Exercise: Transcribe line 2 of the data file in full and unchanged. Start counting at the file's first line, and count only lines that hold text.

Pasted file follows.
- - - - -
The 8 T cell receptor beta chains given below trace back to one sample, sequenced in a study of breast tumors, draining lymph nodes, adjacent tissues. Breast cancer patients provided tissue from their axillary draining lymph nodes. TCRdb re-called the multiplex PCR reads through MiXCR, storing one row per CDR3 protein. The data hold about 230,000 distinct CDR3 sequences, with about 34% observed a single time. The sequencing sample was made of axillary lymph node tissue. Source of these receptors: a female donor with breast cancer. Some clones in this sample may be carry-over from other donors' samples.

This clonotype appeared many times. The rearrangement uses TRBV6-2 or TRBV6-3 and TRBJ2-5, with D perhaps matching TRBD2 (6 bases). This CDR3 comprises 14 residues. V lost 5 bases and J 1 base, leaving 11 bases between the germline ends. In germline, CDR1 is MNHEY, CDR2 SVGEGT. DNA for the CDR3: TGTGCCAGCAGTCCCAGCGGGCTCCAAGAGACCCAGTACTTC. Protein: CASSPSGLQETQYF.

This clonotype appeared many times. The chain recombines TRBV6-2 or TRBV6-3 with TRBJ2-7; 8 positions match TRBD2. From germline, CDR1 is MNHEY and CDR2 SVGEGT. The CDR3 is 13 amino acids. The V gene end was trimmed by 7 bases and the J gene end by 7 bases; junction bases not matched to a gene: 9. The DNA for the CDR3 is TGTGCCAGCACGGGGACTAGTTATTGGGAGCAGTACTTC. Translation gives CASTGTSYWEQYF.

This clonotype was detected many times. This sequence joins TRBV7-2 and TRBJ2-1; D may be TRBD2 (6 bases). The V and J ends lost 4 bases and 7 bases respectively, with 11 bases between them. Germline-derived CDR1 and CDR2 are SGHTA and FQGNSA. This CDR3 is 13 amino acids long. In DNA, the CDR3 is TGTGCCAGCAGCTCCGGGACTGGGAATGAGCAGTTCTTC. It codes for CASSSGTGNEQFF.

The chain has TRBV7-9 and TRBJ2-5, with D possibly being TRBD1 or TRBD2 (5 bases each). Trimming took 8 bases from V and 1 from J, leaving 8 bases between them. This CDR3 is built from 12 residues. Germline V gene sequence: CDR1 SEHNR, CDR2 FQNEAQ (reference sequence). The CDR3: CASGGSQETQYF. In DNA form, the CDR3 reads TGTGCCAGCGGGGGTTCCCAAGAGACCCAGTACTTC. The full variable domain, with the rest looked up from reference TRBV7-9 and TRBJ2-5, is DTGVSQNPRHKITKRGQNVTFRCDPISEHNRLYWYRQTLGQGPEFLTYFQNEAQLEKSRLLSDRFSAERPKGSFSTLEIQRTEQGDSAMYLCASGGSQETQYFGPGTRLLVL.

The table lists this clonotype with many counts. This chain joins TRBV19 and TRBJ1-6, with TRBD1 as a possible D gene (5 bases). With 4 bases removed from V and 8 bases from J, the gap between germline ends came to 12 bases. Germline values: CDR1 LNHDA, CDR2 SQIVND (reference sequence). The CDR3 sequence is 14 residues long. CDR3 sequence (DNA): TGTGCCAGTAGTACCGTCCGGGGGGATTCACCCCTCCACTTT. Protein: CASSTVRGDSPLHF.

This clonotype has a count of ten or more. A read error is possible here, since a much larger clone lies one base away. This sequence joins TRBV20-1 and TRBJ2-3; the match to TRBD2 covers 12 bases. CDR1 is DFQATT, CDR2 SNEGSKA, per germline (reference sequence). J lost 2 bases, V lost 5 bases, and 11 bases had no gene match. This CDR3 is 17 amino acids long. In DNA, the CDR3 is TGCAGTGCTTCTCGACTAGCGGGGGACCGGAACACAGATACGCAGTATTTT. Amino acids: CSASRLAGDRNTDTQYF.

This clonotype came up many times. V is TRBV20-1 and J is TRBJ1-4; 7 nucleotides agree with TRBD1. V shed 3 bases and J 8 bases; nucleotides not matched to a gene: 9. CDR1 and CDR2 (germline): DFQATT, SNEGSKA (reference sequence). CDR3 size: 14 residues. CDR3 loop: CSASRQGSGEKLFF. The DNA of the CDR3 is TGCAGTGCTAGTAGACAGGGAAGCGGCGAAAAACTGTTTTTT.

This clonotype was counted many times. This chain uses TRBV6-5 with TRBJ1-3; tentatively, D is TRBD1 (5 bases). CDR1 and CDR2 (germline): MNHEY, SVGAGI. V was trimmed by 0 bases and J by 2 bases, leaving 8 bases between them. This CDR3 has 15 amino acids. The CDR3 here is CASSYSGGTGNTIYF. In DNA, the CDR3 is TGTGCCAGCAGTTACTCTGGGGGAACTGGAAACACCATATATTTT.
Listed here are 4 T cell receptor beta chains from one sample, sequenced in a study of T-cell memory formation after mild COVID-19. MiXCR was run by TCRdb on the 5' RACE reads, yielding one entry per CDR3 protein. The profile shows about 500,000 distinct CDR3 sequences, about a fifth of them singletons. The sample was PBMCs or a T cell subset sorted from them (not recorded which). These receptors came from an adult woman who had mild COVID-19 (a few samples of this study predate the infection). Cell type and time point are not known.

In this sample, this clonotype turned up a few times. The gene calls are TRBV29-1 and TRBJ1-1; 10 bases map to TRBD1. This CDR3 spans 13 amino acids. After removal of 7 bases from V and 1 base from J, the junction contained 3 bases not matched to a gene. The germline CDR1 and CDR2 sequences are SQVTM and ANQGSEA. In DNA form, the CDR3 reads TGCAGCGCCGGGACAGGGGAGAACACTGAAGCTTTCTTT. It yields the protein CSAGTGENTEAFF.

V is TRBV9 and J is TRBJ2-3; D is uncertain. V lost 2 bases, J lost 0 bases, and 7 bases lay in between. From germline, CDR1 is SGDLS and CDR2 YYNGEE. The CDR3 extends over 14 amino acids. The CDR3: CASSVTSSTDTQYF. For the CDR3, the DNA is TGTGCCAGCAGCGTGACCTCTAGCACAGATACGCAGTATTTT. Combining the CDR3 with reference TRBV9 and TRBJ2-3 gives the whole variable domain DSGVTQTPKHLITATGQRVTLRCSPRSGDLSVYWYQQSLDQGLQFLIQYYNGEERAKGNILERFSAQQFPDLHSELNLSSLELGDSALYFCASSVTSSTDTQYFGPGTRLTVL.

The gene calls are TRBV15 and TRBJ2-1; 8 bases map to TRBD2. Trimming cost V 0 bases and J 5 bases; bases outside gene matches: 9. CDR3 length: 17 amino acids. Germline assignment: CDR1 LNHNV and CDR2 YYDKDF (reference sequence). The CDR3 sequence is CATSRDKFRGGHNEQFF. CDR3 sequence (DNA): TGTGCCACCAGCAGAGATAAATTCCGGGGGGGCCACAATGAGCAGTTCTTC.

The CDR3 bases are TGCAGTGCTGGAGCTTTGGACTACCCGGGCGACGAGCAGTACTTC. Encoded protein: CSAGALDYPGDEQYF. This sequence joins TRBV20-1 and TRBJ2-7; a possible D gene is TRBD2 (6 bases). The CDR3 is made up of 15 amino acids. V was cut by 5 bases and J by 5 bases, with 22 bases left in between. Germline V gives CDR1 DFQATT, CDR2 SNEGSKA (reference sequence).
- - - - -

This clonotype appeared many times. The rearrangement uses TRBV6-2 or TRBV6-3 and TRBJ2-5, with D perhaps matching TRBD2 (6 bases). This CDR3 comprises 14 residues. V lost 5 bases and J 1 base, leaving 11 bases between the germline ends. In germline, CDR1 is MNHEY, CDR2 SVGEGT. DNA for the CDR3: TGTGCCAGCAGTCCCAGCGGGCTCCAAGAGACCCAGTACTTC. Protein: CASSPSGLQETQYF.